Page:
Challenges in automating processing incoming POs

Automating purchase order processing can save your business time and money. However, successful automation requires overcoming following challenges:

  • Different entities issues purchase orders using their own formatting. The signature, payments terms, etc. can be in very different locations from one PO to another.
  • Purchase orders include varying degrees of detail.
  • Purchase orders can arrive in multiple formats (paper documents, digital PDFs, scanned documents, or images)
  • Some purchase orders may include handwritten notes.
  • Purchase orders are of variable length.  Some are one page, others can span multiple pages.
  • Purchase orders can include approval stamps that need to be detected.
  • Purchase orders include line items in a table that can span multiple pages.

Technologies for automating incoming POs

There are many software solutions available for processing incoming purchase orders.  However, most still require manual data entry or reliance on third-party solutions for automation.

Companies have traditionally used data capture solutions in conjunction with their CRM and ERP solutions to reduce manual data entry of incoming POs.  However, data capture solutions rely on legacy OCR technology and require a template for each purchase order type, making them cumbersome for processing the long tail of POs.

Recently, Intelligent Document Processing (IDP) solutions have emerged that leverage more advanced OCRs and are easier to setup and use.  However, many still use proprietary AI that is hard to train and maintain, does offer not guarantee outcomes, and requires extensive post-processing resources.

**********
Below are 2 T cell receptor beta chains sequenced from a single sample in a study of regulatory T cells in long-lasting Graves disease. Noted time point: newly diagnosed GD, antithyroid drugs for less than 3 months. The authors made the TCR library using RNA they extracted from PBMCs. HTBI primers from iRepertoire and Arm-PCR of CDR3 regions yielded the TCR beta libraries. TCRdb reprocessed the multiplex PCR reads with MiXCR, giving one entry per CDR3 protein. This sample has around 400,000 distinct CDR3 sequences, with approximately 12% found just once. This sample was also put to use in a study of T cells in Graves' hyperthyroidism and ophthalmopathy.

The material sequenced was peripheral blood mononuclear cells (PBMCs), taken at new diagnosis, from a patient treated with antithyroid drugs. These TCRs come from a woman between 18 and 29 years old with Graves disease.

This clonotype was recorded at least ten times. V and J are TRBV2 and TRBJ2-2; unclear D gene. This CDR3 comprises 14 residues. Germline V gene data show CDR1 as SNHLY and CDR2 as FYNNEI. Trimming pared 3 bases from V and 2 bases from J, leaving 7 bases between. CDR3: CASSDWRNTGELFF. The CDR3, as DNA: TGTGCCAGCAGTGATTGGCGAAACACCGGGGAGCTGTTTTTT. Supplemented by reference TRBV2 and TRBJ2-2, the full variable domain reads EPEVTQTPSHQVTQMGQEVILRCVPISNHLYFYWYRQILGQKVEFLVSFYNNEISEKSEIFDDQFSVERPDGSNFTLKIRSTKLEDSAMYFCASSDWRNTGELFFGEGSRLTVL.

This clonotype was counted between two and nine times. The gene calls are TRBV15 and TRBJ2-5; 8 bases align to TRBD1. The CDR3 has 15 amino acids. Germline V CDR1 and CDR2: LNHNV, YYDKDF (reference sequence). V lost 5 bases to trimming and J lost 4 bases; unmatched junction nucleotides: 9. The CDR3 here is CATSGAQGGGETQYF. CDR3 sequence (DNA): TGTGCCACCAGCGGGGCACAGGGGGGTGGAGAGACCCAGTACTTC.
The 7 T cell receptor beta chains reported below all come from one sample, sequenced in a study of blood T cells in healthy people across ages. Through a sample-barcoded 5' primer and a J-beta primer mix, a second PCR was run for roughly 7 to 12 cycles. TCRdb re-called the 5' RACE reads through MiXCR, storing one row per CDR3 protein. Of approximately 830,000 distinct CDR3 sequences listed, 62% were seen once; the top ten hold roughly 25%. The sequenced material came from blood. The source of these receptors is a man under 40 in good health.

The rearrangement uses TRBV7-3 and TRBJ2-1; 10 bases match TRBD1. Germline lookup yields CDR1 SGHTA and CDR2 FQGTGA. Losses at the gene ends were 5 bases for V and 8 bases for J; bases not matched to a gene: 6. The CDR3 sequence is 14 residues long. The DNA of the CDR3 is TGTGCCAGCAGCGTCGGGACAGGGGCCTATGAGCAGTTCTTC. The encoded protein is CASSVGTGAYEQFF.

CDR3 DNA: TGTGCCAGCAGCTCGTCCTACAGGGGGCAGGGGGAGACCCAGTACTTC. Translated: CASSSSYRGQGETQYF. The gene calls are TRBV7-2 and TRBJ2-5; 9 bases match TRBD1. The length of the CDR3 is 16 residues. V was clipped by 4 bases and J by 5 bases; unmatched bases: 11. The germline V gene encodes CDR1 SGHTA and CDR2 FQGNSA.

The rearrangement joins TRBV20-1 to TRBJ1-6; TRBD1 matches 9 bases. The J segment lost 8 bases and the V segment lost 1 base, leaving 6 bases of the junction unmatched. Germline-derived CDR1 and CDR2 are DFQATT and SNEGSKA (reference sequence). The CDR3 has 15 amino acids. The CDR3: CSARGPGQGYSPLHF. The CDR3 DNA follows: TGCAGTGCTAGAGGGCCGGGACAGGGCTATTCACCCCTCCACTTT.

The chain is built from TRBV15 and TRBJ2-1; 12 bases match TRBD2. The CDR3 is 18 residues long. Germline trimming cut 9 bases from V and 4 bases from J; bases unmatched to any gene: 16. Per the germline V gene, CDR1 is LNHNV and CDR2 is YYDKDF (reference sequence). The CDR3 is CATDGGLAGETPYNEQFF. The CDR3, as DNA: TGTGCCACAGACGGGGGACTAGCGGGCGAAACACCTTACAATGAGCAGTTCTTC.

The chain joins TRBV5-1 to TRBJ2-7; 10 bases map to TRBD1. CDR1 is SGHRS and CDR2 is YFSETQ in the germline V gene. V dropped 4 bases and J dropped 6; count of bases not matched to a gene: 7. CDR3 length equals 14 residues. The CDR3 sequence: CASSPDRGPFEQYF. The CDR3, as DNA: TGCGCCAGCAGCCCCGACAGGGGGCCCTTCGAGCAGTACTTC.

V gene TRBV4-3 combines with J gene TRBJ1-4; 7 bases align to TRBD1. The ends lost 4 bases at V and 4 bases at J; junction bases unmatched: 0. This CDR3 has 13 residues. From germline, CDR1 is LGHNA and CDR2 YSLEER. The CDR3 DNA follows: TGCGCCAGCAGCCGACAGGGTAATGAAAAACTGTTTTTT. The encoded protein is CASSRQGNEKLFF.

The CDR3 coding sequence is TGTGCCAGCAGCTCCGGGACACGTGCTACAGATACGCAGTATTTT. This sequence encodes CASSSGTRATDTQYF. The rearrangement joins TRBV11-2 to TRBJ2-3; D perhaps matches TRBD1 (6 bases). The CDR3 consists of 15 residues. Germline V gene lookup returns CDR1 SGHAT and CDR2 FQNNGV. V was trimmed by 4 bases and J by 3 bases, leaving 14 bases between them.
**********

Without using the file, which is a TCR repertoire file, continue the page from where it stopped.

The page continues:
Next-generation IDP solutions from companies like [super.AI](http://super.AI) address the limitations of first generation IDP solutions.  They can automatically select the best commercially available AI, human, or bot to process a document, guarantee outcomes, and provide and fully-managed pool of crowd-sourced resources for training, setup, and ongoing post-processing and exception handling.  The net results is higher automation rates, lower cost, and hassle-free operation.

Benefits of automating the purchase order process

The purchase order process is one of the most important aspects of any business. Some of the main benefits of automating the purchase order process include:

  1. Improved accuracy: Automated order entry eliminates data entry errors and associated costs.
  2. Reduced costs: Manual purchase order processing can cost up to $506 per order. Automating PO processing can lower costs by 90% or more.
  3. More satisfied customers: Faster, error-free delivery of ordered goods can increase customer satisfaction and repeat business.

Additional AI document processing resources

Overall, automating purchase order processing can save your business time and money. By automating the process, you can eliminate manual data entry, reduce errors, and improve efficiency. For more information on intelligent document processing, check out the following resources:

Other Tags:
PO Processing
Accounts Payable